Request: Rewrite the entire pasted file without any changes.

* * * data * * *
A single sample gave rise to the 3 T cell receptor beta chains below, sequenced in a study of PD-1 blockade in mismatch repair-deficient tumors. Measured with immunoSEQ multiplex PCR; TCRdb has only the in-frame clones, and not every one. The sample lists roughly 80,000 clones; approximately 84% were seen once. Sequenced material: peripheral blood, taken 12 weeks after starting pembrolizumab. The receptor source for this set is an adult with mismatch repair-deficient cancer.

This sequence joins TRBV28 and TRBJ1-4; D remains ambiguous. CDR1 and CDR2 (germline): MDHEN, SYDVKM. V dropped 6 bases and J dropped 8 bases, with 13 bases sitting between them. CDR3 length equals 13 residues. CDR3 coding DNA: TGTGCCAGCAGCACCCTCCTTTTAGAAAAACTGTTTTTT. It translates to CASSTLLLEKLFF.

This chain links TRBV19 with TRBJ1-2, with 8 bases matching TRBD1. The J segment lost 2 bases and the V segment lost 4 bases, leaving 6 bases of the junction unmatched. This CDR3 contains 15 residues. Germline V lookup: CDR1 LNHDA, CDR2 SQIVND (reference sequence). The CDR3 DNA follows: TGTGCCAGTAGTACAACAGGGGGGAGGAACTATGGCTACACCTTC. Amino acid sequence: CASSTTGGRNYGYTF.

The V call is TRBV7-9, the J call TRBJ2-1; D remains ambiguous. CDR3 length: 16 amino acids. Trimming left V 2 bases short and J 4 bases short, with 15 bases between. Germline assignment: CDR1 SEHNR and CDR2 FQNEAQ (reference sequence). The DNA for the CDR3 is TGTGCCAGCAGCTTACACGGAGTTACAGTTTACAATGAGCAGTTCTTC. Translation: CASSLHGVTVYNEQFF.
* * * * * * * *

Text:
A single sample gave rise to the 3 T cell receptor beta chains below, sequenced in a study of PD-1 blockade in mismatch repair-deficient tumors. Measured with immunoSEQ multiplex PCR; TCRdb has only the in-frame clones, and not every one. The sample lists roughly 80,000 clones; approximately 84% were seen once. Sequenced material: peripheral blood, taken 12 weeks after starting pembrolizumab. The receptor source for this set is an adult with mismatch repair-deficient cancer.

This sequence joins TRBV28 and TRBJ1-4; D remains ambiguous. CDR1 and CDR2 (germline): MDHEN, SYDVKM. V dropped 6 bases and J dropped 8 bases, with 13 bases sitting between them. CDR3 length equals 13 residues. CDR3 coding DNA: TGTGCCAGCAGCACCCTCCTTTTAGAAAAACTGTTTTTT. It translates to CASSTLLLEKLFF.

This chain links TRBV19 with TRBJ1-2, with 8 bases matching TRBD1. The J segment lost 2 bases and the V segment lost 4 bases, leaving 6 bases of the junction unmatched. This CDR3 contains 15 residues. Germline V lookup: CDR1 LNHDA, CDR2 SQIVND (reference sequence). The CDR3 DNA follows: TGTGCCAGTAGTACAACAGGGGGGAGGAACTATGGCTACACCTTC. Amino acid sequence: CASSTTGGRNYGYTF.

The V call is TRBV7-9, the J call TRBJ2-1; D remains ambiguous. CDR3 length: 16 amino acids. Trimming left V 2 bases short and J 4 bases short, with 15 bases between. Germline assignment: CDR1 SEHNR and CDR2 FQNEAQ (reference sequence). The DNA for the CDR3 is TGTGCCAGCAGCTTACACGGAGTTACAGTTTACAATGAGCAGTTCTTC. Translation: CASSLHGVTVYNEQFF.